"Eyes, Fingers, Ears and Nose". Saturday, Sept. 20, 2014. 9:30 - 11 am. Girl Scout Daisy - Your senses come alive in nature! Come participate in an exciting nature scavenger hunt, listen to nature sounds, sniff out some interesting smells, and feel the different textures found around the nature Center. We'll have a snack to explore our taste buds. This completes the Senses badge.

* GSA -Bug ClubGSA -Bug Club

Time: 12:30 pm

Saturday, September 20, 2014 12:30-2:30 PM. Girls Scouts - Brownie. Insects are everywhere and an important part of our world. Become an amateur entomologist and learn all about bugs. Observe bugs in nature, learn the usefulness of many insects, and visit our observation honey bee hive. Craft a home for pollinators for your backyard. Capture bugs in our prairie and learn about their role in nature. This completes most of the Bug badge. Cost: $11/Scout Attendance requirement: Minimum of 10 Scouts and maximum of 60. Registration and payment must be completed no later than Thursday the week prior to the scheduled workshop (at least 8 days before the workshop). Workshop registrations should be made through the Girl Scout office. To register by phone call 319-363-8335 or go to www.girlscoutstoday.org to register online.

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* Bee Amazing Trail Run/WalkBee Amazing Trail Run/Walk

Time: 11:00 am

Explore the trails on an official route around the Indian Creek Nature Center! Register in advance, and plan to stay for Honey Fest afterward! Adult Run/Walk participants get in to Honey Fest FREE!

* Honey FestHoney Fest

Time: 12:00 pm

12:00 - 4:00 pm Annual Honey Fest celebration. Family Fun - enjoy honey lemonade, kid's crafts, food, music, games, demonstrations, beeswax candle making and the famous Live Bee Beard! Learn about bees and how you can support a healthy bee populations!

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* Home School-Monarch ButterflyHome School-Monarch Butterfly

Time: 1:00 pm

The Monarch Butterfly Story Thursday, September 25, 1 PM. Learn about amazing Monarch butterflies and their unique life cycles and adaptations. You will participate in a monarch role-playing migration game, learn about all butterflies and moths and their various life cycle survival strategies, and use nets to capture migrating monarch and tag them for the University of Kansas’ Monarch Watch migration study. 1 ½ hours. Indoors and outdoors. Indoor program if raining. COST: $5 per student age 5 and older.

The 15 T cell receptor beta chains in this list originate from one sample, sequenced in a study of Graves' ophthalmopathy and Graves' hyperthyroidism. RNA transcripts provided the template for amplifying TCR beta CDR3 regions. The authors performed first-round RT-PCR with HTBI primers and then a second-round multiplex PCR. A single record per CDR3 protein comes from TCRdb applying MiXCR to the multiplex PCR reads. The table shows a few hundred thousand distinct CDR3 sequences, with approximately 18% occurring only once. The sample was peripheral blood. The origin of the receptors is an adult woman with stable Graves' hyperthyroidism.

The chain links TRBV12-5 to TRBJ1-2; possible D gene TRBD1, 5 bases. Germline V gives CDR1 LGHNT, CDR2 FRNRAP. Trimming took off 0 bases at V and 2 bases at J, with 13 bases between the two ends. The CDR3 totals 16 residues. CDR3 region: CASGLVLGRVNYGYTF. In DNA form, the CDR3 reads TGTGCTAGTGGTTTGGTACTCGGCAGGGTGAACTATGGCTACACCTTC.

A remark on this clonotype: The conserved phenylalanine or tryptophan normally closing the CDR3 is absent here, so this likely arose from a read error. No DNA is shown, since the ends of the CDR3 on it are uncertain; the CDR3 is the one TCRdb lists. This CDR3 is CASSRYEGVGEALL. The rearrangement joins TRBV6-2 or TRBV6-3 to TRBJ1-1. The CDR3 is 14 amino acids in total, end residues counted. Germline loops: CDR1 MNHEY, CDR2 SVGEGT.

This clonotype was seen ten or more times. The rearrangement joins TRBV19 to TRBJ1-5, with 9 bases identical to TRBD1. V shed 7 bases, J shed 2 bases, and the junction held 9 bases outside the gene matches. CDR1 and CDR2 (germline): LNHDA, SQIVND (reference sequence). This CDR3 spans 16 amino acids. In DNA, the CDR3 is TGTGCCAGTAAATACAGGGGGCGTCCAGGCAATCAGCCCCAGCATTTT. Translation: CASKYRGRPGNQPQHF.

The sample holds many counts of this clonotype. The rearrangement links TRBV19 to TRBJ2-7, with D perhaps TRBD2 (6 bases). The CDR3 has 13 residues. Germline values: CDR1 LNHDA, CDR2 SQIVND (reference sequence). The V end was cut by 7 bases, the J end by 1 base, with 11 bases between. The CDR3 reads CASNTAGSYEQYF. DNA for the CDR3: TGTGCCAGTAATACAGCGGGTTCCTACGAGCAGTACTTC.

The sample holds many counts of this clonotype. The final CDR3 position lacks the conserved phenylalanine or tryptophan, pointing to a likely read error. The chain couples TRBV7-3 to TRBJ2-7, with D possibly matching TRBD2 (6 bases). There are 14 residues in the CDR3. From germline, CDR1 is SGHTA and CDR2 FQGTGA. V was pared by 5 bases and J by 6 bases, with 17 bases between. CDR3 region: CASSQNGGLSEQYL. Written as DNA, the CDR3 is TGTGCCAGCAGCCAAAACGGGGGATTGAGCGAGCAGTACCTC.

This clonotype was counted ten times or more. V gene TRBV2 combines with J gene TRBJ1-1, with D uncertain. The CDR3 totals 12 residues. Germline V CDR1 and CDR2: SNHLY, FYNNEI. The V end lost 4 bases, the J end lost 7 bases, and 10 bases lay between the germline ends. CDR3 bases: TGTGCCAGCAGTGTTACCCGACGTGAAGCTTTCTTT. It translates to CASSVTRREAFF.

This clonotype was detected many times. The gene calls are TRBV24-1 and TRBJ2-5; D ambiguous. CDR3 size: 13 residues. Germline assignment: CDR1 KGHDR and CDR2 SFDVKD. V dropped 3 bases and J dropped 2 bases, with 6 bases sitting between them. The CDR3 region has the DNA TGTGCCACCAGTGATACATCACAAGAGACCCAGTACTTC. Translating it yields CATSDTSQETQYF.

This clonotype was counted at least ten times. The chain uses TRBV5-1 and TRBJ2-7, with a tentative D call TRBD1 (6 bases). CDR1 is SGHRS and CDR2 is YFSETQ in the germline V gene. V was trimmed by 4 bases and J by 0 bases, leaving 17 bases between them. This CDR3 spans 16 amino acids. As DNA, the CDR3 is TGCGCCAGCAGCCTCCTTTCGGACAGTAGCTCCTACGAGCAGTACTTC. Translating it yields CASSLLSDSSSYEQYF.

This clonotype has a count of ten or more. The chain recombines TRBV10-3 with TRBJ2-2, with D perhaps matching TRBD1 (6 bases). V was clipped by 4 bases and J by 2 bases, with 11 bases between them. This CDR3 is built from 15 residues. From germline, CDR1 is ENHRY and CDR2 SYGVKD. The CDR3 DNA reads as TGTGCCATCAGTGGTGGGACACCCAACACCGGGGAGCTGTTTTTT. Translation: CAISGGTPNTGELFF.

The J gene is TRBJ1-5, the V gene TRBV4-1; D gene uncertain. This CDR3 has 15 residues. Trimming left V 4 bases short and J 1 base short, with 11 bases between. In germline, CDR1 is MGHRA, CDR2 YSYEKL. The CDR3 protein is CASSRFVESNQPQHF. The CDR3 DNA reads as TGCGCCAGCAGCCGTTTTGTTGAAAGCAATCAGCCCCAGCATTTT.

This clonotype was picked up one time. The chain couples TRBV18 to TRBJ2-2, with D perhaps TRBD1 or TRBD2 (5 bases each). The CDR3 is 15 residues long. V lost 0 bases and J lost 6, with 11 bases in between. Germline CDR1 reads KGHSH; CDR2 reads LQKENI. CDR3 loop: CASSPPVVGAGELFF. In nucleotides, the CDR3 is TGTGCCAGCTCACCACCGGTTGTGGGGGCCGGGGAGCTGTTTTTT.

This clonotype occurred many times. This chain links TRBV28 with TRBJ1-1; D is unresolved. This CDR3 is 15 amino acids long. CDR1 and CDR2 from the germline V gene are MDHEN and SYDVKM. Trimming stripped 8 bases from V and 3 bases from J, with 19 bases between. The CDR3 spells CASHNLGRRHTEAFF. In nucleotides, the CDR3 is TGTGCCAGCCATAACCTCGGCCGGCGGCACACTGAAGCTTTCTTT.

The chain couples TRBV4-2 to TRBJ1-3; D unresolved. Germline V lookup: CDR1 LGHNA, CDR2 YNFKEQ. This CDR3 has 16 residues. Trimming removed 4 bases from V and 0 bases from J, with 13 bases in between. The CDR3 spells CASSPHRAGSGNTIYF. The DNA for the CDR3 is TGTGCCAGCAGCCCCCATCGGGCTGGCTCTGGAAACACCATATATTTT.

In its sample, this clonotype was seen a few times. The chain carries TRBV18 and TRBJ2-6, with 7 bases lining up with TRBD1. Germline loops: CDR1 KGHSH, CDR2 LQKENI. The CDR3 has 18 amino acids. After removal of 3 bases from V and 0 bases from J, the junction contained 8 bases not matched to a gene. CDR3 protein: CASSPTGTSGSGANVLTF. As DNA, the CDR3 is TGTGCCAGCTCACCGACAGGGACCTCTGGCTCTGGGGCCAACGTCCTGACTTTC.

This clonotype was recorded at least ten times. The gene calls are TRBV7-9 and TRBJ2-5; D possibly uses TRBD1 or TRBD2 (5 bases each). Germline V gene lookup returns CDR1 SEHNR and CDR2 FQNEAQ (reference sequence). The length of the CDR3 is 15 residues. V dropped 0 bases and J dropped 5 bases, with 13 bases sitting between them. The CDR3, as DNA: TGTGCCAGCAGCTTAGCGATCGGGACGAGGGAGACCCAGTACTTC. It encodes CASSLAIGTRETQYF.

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* Naturalist Badge - BSA WebeloNaturalist Badge - BSA Webelo

Time: 6:00 pm

Naturalist Badge Friday, September 26, 2014 6:00-8:00 PM THIS WORKSHOP IS FULL. No more registrations will be accepted.

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* GSA - Animal AdventuresGSA - Animal Adventures

Time: 9:30 am

Saturday, September 27, 2014 9:30-11:30 AM - Girls Scouts - Junior Who lives in your wild backyard? Discover several animal habitats at the Nature Center. Explore animal homes and create your own bird feeder to help the birds. Investigate endangered habitats: the arctic, prairie, and rain forest. How can we help protect them? Discover who lives in your own backyard habitat. This completes most of the Animal Habitats badge. Cost: $11/Scout Attendance requirement: Minimum of 10 Scouts and maximum of 60. Registration and payment must be completed no later than Thursday the week prior to the scheduled workshop (at least 8 days before the workshop). Workshop registrations should be made through the Girl Scout office. To register by phone call 319-363-8335 or go to www.girlscoutstoday.org to register online.

* Celebrate Prairie DayCelebrate Prairie Day

Time: 1:00 pm

Celebrate Prairie Day Saturday, September 27 Join us for one or both Prairie Day programs for one low fee! M $3; NM $5; children $2. 1 PM Join our naturalist for a hands-on exploration of the Tallgrass Prairies: Past, Present and Future exhibit. The Iowa Association of Naturalists created this professional exhibit. Experience hands-on activities, games, and a “fun for all ages” prairie scavenger hunt. 2:30 PM “America’s Lost Landscape: The Tallgrass Prairie” documentary This award-winning documentary, created by Daryl Smith, University of Northern Iowa Tallgrass Prairie Center, features “extraordinary cinematography of prairie remnants, original score and archival images, delicately interwoven to create a powerful and moving viewing experience.”